Liberia under pressure to deal with war crimes

Presidents Akufo-Addo and Weah

The Liberian government has failed to give an undertaking that it will create a war crimes court to prosecute those who allegedly committed atrocities during the country’s two armed conflicts spanning more than 14 years.

This week in Geneva, the government came under pressure at the 123rd session of the UN Human Rights Commission over the zero prosecution for crimes committed during the civil war, characterised by widespread human rights abuses.

In 2009, Liberia’s Truth and Reconciliation Commission recommended the creation of a war crimes court but no action has yet been taken.

Activists are hoping that under new Administration headed by President George Weah, the country will finally be “addressing accountability for the crimes”.

For two days the Commission, which monitors the implementation of the International Covenant on Civil and Political Rights by its member states, examined Liberia’s commitment to these principles.

The Liberian government delegation included Deputy Minister of Justice for Economic Affairs Kou Dorliae, the Deputy Minister for Administration and Public Safety, Juah Nancy Cassell, Solicitor General J. Daku Mulbah, and the Assistant Minister for Legal Affairs, Rosetta N. Jackollie.

The delegation did not give any commitment to the creation of the court but explained that for now the new Administration was focusing on reconciliation.

They added that with more Liberians calling for justice and accountability, the government would be making a public statement on implementing the Truth and Reconciliation Commission recommendations on accountability.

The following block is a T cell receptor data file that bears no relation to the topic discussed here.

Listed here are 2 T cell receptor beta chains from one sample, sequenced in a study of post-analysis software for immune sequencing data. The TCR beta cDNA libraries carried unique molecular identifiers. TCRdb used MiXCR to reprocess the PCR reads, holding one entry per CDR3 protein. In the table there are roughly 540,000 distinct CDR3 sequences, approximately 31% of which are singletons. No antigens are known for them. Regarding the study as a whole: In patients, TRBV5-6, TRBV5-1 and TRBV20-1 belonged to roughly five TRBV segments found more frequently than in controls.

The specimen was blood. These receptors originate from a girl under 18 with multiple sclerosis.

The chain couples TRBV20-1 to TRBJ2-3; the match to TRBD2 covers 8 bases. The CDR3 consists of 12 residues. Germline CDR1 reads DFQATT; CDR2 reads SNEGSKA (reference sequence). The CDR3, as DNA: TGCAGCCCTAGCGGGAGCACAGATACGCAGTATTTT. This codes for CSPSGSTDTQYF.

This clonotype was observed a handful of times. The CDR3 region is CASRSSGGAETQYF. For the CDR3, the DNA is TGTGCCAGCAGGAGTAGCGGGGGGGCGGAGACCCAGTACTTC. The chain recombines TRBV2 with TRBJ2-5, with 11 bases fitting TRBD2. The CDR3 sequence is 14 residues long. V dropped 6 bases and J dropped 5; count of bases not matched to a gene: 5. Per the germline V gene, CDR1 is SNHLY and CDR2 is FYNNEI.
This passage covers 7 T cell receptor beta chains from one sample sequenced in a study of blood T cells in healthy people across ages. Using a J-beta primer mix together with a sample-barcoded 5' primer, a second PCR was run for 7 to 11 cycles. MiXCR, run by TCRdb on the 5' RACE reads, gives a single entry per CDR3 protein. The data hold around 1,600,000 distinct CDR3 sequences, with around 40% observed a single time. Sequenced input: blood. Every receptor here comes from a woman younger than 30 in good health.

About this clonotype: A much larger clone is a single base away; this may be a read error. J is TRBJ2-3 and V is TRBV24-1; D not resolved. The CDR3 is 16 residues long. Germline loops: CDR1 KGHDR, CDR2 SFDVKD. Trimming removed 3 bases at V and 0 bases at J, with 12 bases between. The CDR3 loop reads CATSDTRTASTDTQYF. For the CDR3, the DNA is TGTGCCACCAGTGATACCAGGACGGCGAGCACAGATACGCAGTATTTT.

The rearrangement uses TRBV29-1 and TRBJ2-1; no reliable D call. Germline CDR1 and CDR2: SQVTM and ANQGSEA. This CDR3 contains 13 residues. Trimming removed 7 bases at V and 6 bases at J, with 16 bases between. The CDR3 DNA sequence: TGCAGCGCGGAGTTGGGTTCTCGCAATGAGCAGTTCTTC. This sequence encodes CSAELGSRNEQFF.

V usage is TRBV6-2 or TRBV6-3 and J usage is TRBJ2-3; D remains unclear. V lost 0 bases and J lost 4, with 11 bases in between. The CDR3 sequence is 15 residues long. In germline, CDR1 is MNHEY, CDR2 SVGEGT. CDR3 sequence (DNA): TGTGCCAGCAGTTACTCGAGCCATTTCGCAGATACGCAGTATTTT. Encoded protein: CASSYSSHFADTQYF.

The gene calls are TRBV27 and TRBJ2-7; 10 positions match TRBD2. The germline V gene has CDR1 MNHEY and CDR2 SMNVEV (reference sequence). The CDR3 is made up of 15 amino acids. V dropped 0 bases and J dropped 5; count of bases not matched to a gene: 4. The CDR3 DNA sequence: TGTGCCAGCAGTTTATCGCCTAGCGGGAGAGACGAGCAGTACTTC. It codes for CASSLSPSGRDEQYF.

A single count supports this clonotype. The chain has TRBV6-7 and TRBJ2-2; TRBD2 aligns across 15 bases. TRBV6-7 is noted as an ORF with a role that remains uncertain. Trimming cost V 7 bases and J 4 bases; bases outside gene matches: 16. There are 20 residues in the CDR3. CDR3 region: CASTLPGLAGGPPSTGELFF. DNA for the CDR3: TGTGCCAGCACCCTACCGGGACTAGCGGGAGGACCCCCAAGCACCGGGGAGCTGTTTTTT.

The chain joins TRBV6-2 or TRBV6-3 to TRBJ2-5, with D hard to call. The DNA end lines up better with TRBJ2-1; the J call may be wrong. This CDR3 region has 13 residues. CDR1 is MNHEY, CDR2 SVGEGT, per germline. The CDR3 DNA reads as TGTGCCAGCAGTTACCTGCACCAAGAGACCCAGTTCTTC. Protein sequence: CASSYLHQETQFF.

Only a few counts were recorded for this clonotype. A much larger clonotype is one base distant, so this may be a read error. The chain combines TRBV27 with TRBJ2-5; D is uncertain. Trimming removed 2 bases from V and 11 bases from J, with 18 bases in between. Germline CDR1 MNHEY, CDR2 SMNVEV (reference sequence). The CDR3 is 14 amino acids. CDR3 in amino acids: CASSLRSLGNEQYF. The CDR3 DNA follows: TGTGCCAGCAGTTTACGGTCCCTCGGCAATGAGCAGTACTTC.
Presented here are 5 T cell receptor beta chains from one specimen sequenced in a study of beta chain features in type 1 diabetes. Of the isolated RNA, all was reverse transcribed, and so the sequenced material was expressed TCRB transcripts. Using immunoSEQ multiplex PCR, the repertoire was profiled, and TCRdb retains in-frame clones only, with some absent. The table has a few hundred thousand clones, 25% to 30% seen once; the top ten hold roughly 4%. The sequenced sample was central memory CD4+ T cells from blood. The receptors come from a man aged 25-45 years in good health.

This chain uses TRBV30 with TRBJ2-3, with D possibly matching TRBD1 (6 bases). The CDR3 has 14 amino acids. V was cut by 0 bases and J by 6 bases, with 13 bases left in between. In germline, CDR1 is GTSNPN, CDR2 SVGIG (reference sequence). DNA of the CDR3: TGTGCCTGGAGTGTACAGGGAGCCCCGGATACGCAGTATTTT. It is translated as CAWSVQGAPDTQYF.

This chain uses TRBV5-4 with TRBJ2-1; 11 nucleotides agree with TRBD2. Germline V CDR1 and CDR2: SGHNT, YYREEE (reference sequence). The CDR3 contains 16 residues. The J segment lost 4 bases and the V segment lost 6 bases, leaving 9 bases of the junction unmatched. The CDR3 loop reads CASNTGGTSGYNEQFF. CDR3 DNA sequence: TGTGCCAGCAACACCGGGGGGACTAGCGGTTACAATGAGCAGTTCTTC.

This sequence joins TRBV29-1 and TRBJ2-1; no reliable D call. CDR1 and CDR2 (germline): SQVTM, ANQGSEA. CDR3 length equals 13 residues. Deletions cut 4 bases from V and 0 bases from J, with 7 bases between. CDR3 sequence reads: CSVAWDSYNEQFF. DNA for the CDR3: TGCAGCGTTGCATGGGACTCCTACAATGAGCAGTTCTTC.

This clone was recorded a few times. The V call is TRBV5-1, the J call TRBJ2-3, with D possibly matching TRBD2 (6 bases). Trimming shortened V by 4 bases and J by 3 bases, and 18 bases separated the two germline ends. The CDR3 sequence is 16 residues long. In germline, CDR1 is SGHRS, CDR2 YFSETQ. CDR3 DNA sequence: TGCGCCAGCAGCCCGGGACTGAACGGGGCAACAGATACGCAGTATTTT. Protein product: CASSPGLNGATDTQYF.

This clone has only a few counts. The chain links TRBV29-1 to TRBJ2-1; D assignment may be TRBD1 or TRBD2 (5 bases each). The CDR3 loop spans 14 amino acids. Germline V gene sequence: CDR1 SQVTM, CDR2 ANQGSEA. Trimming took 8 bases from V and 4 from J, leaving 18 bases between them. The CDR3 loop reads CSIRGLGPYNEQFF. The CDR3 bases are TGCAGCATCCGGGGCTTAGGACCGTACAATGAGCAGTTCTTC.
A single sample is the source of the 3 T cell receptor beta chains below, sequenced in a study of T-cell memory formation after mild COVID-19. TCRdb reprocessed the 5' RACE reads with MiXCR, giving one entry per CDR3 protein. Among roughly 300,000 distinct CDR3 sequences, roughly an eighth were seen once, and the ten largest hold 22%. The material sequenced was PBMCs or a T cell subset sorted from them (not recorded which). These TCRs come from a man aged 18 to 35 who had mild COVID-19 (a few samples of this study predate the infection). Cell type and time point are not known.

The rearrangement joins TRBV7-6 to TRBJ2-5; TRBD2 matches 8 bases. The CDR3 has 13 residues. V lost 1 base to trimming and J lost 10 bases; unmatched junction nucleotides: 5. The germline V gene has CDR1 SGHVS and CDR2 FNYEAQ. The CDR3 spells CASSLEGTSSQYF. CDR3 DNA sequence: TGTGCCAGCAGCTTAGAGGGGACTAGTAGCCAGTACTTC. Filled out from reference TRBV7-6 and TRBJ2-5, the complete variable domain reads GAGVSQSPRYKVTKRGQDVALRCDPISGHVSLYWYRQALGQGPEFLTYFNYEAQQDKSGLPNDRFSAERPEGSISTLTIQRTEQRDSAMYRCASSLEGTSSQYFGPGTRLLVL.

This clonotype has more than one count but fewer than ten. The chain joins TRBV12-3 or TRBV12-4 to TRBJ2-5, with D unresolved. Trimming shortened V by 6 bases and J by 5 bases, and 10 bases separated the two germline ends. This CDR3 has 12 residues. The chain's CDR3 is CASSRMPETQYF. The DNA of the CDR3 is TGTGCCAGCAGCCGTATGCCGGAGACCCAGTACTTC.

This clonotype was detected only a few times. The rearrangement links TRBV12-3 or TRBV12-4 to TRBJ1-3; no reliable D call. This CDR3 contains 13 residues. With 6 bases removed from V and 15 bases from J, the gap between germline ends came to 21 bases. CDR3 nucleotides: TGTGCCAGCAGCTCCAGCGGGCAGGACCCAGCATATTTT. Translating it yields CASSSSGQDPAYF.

Pressure has been mounting on the Weah Administration to act on war crimes.

In the lead-up to the session in Geneva, 76 Liberian, African and other international non-governmental organisations made a submission that “addresses the failure of the government of Liberia to undertake fair and credible persecutions of international crimes committed in Liberia during armed conflicts between 1989 and 2003, and to end impunity for civil war-era crimes”. 

The few court cases of civil war-era atrocities had occurred outside Liberia, mainly in Europe and the US.

Two marches were held recently in Monrovia in support of a war crimes court.

“People in Liberia are taking to the streets and insisting their leaders take steps to ensure justice for past crimes,” said Nushin Sarkarati, senior staff lawyer at the Centre for Justice and Accountability.

“The victims and families deserve to see perpetrators held to account.”

Adama Dempster, Secretary General of the Civil Society Human Rights Advocacy Platform of Liberia, said “with a new government elected on a platform of ending corruption and upholding the rule of law in the nation, our organisations call on Liberia to meet its international obligations to prosecute serious crimes and provide justice to victims of the civil wars”.

The ultimate aim of the pressure on the Liberian government, according to activists, was for it to undertake fair and credible prosecutions of international crimes committed during the two civil wars.

The Liberian government should swiftly establish a committee to develop a roadmap for justice for grave crimes,” said Elise Keppler, Associate International Justice Director, at Human Rights Watch.

“Liberia should also support efforts by third countries to bring universal jurisdiction cases for civil war-era crimes.”

Source: GNA

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